written 2.6 years ago by
modified 2.6 years ago
- Explicit Storage capacitor is manufactured per cell for data storage
- Read and Write operations are almost same.
- Write – After the word line is enabled, the data are written into the cell through M1 & stored at storage capacitor.
- The read operation is destructive. When the charge stored in the storage cell is shared with the bit line, its charge can be changed significantly (destructed).
- The capacitance of the bit line is larger than that of the storage cell by about 10 times, only a small voltage difference (based on Cs /CBL) is produced at the bit line depending on the voltage level (data) of the storage cell.
- Therefore, an amplifier to sense the signal difference (charge restoring operation) is required for the successful read operation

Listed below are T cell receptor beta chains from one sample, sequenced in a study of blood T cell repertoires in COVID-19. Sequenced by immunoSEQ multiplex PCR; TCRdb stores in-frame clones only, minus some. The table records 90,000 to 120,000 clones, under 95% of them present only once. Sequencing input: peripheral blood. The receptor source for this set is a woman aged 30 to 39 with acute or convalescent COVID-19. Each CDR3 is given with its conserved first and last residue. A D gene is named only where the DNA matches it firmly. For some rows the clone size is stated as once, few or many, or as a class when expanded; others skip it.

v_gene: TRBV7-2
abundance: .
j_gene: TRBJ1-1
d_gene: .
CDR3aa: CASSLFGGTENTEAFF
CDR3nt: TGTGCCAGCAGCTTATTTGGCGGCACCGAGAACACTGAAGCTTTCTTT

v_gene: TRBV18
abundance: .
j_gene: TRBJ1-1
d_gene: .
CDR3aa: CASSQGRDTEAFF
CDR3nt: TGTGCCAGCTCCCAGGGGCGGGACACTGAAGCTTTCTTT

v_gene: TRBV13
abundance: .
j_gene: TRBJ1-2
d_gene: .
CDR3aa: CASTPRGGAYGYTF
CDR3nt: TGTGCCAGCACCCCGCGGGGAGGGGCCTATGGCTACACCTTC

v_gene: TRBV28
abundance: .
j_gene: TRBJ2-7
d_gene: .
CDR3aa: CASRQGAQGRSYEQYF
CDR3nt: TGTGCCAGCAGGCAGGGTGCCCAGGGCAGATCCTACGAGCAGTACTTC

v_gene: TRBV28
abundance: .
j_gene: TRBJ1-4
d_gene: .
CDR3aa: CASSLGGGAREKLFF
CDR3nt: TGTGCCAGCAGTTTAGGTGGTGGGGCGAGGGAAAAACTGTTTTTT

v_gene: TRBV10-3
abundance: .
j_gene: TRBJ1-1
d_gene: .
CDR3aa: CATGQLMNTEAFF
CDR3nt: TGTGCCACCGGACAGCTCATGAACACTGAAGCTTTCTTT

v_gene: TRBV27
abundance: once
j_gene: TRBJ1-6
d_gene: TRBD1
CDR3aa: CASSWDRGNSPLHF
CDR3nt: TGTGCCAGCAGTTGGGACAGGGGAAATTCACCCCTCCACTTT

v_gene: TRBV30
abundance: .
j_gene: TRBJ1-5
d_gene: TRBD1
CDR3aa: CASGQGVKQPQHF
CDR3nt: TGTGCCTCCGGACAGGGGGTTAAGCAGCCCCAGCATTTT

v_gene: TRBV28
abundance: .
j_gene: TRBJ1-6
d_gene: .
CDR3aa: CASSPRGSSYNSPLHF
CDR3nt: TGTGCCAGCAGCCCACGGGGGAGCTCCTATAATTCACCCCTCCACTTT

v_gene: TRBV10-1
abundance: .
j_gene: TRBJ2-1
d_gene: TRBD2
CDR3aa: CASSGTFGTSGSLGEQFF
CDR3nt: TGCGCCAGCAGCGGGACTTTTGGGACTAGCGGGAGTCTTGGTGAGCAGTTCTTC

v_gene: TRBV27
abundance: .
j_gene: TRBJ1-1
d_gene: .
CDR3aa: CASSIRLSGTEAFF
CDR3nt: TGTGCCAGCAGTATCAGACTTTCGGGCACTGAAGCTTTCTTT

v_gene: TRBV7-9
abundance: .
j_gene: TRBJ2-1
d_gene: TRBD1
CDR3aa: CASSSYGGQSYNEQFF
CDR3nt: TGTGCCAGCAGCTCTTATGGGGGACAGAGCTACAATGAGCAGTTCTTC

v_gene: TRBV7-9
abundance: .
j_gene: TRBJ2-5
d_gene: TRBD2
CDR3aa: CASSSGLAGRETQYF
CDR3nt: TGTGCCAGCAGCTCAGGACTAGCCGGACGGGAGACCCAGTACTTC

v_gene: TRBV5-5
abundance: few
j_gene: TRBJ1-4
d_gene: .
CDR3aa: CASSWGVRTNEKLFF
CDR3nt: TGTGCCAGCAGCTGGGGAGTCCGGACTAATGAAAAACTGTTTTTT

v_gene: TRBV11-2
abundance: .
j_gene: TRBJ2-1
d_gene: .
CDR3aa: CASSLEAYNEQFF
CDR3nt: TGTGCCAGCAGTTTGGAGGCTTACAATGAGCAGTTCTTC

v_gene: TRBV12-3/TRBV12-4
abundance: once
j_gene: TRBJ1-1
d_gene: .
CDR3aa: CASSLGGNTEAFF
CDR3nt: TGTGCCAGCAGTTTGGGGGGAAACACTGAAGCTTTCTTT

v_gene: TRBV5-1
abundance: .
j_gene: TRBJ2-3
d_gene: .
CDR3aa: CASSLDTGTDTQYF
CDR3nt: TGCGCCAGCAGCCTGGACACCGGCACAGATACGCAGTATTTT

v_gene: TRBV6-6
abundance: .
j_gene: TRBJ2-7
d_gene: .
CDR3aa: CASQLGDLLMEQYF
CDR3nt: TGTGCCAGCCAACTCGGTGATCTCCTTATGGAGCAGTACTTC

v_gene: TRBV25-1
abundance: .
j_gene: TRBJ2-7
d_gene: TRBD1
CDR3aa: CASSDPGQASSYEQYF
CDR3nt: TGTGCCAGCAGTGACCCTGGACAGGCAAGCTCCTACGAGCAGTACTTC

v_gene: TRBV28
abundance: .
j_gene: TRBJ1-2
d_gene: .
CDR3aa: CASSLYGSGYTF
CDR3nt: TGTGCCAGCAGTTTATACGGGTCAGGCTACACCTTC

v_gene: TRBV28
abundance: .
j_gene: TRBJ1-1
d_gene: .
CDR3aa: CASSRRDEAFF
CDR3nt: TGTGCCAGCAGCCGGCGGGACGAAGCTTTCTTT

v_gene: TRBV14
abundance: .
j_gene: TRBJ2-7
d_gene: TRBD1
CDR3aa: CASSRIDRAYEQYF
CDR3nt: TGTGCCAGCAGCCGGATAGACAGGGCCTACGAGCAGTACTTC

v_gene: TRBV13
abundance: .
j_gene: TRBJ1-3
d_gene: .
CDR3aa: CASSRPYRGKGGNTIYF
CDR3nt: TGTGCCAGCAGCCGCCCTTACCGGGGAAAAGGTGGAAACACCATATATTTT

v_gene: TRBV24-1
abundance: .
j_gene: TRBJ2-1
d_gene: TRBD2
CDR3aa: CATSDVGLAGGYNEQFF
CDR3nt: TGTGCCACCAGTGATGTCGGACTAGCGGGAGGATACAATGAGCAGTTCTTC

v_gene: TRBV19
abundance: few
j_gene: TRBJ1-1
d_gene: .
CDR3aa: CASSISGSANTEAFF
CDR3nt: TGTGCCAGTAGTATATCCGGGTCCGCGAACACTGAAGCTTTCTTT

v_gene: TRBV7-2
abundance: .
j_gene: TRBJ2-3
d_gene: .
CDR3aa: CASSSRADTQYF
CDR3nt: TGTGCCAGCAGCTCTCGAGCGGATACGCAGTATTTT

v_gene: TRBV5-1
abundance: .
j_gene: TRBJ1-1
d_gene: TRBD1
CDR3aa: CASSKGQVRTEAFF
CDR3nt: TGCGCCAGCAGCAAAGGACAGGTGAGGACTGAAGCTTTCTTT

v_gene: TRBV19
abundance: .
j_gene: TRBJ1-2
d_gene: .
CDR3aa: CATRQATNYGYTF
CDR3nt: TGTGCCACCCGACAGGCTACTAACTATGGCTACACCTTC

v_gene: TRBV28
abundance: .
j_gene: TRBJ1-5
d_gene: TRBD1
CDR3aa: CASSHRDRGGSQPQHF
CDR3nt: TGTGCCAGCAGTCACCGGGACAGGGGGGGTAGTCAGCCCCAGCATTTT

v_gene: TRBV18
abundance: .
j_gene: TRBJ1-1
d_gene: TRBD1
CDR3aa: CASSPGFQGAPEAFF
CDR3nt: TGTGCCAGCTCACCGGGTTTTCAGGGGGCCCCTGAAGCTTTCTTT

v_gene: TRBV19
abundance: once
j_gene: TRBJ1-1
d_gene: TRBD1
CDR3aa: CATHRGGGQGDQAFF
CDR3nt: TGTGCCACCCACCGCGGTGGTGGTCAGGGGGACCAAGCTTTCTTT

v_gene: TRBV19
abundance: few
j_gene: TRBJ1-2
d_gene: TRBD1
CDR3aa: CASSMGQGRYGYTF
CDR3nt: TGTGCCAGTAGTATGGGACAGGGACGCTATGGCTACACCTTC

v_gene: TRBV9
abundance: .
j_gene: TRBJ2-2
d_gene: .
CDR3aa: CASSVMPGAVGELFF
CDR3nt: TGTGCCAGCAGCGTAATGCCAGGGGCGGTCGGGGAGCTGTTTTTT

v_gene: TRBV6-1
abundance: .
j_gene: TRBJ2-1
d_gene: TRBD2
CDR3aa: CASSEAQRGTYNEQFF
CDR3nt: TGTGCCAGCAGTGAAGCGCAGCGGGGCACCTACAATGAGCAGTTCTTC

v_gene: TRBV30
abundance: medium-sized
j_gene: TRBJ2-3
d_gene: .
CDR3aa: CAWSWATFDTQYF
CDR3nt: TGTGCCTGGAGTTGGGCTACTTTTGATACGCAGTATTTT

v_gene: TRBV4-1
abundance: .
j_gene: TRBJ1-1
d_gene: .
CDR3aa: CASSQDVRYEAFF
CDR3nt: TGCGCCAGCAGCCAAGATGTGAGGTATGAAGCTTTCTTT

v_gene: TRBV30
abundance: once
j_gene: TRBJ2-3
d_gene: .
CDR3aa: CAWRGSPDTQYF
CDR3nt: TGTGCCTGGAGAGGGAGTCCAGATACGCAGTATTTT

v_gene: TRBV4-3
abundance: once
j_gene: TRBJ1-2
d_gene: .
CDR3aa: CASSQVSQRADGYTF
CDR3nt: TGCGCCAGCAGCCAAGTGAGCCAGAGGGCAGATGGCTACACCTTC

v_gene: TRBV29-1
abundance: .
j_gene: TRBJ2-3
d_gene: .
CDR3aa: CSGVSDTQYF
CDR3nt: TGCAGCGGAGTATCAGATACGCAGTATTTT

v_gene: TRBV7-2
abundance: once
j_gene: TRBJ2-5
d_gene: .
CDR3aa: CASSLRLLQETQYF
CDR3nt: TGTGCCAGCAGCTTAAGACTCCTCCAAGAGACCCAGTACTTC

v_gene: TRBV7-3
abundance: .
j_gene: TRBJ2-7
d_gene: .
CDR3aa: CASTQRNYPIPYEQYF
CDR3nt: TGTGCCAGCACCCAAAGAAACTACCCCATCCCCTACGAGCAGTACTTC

- Before read operation, DL is charged to VDD/2.
- WL is activated and thus M1 turns ON.
- If logic 1 is stored at C1, then charge is shared with C2. Therefore there is change in voltage of DL.
- Sense amplifier senses this change and generates valid output.
- If voltage at DL increases, the stored bit is 1. And if voltage at DL decreases, then the stored bit is 0.
- In DRAM cell direction of voltage change determines what is stored in cell.
- To write 0 make DL equal to 0 or to write 1 make DL equal to 1.
- Thus WL will be activated.
- Based on DL the capacitor C1 is either charged or discharged.
- If C1 is charging, logic 1 is written, and if C1 is discharging logic 0 is written.
The hold time “th” is defined as the longest period of time that the cell can maintain a voltage large enough to be interpreted as logic 1; the hold time is also called the retention time.
Hold time = $t_h$ = |Δt| ≈ - $C_s$ (Δ $V_S$ /IL)
To overcome the charge leakage problem, DRAM arrays employ a refresh operation where the data is periodically read from every cell, amplified, and then rewritten. That is perform a dummy read operation after every read or write operation.
Refresh operation summary